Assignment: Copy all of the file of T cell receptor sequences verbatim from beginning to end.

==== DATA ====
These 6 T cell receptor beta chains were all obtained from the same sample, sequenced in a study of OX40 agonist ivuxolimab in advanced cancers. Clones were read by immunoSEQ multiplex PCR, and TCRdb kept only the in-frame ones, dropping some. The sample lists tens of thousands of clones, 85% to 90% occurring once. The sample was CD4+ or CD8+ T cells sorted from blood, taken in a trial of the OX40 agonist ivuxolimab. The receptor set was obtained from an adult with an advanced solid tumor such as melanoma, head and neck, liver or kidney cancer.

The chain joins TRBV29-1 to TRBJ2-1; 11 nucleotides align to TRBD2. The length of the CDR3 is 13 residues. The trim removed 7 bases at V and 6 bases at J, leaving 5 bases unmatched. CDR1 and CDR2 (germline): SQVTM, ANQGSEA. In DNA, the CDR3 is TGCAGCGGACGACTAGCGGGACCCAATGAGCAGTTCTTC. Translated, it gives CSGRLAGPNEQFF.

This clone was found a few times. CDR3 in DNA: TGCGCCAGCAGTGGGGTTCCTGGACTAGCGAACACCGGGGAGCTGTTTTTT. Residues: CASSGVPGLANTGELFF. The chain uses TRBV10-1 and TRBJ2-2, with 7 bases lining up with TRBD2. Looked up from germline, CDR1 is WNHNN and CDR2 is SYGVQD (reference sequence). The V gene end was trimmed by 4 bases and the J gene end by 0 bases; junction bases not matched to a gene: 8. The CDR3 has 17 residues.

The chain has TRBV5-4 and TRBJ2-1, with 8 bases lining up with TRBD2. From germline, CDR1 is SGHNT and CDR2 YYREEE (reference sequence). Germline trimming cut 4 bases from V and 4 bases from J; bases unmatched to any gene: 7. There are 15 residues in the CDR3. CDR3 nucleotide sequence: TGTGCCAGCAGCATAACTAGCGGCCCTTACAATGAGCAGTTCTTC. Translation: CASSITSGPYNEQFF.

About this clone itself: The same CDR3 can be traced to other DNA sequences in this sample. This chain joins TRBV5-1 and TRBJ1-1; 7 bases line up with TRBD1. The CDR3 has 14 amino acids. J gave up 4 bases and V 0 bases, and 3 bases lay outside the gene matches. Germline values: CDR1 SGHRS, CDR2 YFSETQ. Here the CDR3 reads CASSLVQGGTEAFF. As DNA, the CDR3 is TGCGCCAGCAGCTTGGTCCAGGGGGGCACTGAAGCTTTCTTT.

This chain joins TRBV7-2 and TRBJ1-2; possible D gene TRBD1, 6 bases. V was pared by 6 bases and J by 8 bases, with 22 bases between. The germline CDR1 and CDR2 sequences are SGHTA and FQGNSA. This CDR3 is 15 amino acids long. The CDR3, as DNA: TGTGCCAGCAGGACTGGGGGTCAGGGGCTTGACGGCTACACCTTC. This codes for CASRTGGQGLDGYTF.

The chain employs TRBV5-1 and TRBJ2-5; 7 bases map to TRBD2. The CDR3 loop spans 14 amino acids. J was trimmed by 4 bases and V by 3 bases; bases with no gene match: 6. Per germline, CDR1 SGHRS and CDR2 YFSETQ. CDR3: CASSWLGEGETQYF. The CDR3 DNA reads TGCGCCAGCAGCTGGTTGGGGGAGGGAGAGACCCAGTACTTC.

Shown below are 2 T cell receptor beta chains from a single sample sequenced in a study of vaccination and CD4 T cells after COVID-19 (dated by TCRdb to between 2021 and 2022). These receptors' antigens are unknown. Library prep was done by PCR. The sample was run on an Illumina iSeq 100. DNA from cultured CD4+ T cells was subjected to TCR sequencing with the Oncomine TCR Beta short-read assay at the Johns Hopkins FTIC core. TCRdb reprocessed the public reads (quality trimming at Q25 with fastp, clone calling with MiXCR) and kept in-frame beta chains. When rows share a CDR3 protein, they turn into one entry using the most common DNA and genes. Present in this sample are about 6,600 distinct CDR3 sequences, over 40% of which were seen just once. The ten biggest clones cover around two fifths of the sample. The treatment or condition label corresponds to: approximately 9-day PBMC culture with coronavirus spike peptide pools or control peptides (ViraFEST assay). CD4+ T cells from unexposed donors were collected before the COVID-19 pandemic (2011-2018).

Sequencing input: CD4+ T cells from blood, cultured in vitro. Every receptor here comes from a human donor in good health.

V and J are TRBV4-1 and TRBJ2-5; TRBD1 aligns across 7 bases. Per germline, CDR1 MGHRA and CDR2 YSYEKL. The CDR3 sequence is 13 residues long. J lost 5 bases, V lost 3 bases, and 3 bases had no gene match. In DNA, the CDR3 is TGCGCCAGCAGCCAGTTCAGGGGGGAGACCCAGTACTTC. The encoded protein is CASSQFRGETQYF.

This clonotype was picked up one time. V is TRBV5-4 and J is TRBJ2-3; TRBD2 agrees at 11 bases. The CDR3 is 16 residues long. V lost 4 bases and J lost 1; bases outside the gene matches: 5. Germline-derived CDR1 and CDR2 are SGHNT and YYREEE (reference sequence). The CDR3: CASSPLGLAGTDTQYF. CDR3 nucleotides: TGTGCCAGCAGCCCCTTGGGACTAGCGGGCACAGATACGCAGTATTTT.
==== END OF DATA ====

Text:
These 6 T cell receptor beta chains were all obtained from the same sample, sequenced in a study of OX40 agonist ivuxolimab in advanced cancers. Clones were read by immunoSEQ multiplex PCR, and TCRdb kept only the in-frame ones, dropping some. The sample lists tens of thousands of clones, 85% to 90% occurring once. The sample was CD4+ or CD8+ T cells sorted from blood, taken in a trial of the OX40 agonist ivuxolimab. The receptor set was obtained from an adult with an advanced solid tumor such as melanoma, head and neck, liver or kidney cancer.

The chain joins TRBV29-1 to TRBJ2-1; 11 nucleotides align to TRBD2. The length of the CDR3 is 13 residues. The trim removed 7 bases at V and 6 bases at J, leaving 5 bases unmatched. CDR1 and CDR2 (germline): SQVTM, ANQGSEA. In DNA, the CDR3 is TGCAGCGGACGACTAGCGGGACCCAATGAGCAGTTCTTC. Translated, it gives CSGRLAGPNEQFF.

This clone was found a few times. CDR3 in DNA: TGCGCCAGCAGTGGGGTTCCTGGACTAGCGAACACCGGGGAGCTGTTTTTT. Residues: CASSGVPGLANTGELFF. The chain uses TRBV10-1 and TRBJ2-2, with 7 bases lining up with TRBD2. Looked up from germline, CDR1 is WNHNN and CDR2 is SYGVQD (reference sequence). The V gene end was trimmed by 4 bases and the J gene end by 0 bases; junction bases not matched to a gene: 8. The CDR3 has 17 residues.

The chain has TRBV5-4 and TRBJ2-1, with 8 bases lining up with TRBD2. From germline, CDR1 is SGHNT and CDR2 YYREEE (reference sequence). Germline trimming cut 4 bases from V and 4 bases from J; bases unmatched to any gene: 7. There are 15 residues in the CDR3. CDR3 nucleotide sequence: TGTGCCAGCAGCATAACTAGCGGCCCTTACAATGAGCAGTTCTTC. Translation: CASSITSGPYNEQFF.

About this clone itself: The same CDR3 can be traced to other DNA sequences in this sample. This chain joins TRBV5-1 and TRBJ1-1; 7 bases line up with TRBD1. The CDR3 has 14 amino acids. J gave up 4 bases and V 0 bases, and 3 bases lay outside the gene matches. Germline values: CDR1 SGHRS, CDR2 YFSETQ. Here the CDR3 reads CASSLVQGGTEAFF. As DNA, the CDR3 is TGCGCCAGCAGCTTGGTCCAGGGGGGCACTGAAGCTTTCTTT.

This chain joins TRBV7-2 and TRBJ1-2; possible D gene TRBD1, 6 bases. V was pared by 6 bases and J by 8 bases, with 22 bases between. The germline CDR1 and CDR2 sequences are SGHTA and FQGNSA. This CDR3 is 15 amino acids long. The CDR3, as DNA: TGTGCCAGCAGGACTGGGGGTCAGGGGCTTGACGGCTACACCTTC. This codes for CASRTGGQGLDGYTF.

The chain employs TRBV5-1 and TRBJ2-5; 7 bases map to TRBD2. The CDR3 loop spans 14 amino acids. J was trimmed by 4 bases and V by 3 bases; bases with no gene match: 6. Per germline, CDR1 SGHRS and CDR2 YFSETQ. CDR3: CASSWLGEGETQYF. The CDR3 DNA reads TGCGCCAGCAGCTGGTTGGGGGAGGGAGAGACCCAGTACTTC.

Shown below are 2 T cell receptor beta chains from a single sample sequenced in a study of vaccination and CD4 T cells after COVID-19 (dated by TCRdb to between 2021 and 2022). These receptors' antigens are unknown. Library prep was done by PCR. The sample was run on an Illumina iSeq 100. DNA from cultured CD4+ T cells was subjected to TCR sequencing with the Oncomine TCR Beta short-read assay at the Johns Hopkins FTIC core. TCRdb reprocessed the public reads (quality trimming at Q25 with fastp, clone calling with MiXCR) and kept in-frame beta chains. When rows share a CDR3 protein, they turn into one entry using the most common DNA and genes. Present in this sample are about 6,600 distinct CDR3 sequences, over 40% of which were seen just once. The ten biggest clones cover around two fifths of the sample. The treatment or condition label corresponds to: approximately 9-day PBMC culture with coronavirus spike peptide pools or control peptides (ViraFEST assay). CD4+ T cells from unexposed donors were collected before the COVID-19 pandemic (2011-2018).

Sequencing input: CD4+ T cells from blood, cultured in vitro. Every receptor here comes from a human donor in good health.

V and J are TRBV4-1 and TRBJ2-5; TRBD1 aligns across 7 bases. Per germline, CDR1 MGHRA and CDR2 YSYEKL. The CDR3 sequence is 13 residues long. J lost 5 bases, V lost 3 bases, and 3 bases had no gene match. In DNA, the CDR3 is TGCGCCAGCAGCCAGTTCAGGGGGGAGACCCAGTACTTC. The encoded protein is CASSQFRGETQYF.

This clonotype was picked up one time. V is TRBV5-4 and J is TRBJ2-3; TRBD2 agrees at 11 bases. The CDR3 is 16 residues long. V lost 4 bases and J lost 1; bases outside the gene matches: 5. Germline-derived CDR1 and CDR2 are SGHNT and YYREEE (reference sequence). The CDR3: CASSPLGLAGTDTQYF. CDR3 nucleotides: TGTGCCAGCAGCCCCTTGGGACTAGCGGGCACAGATACGCAGTATTTT.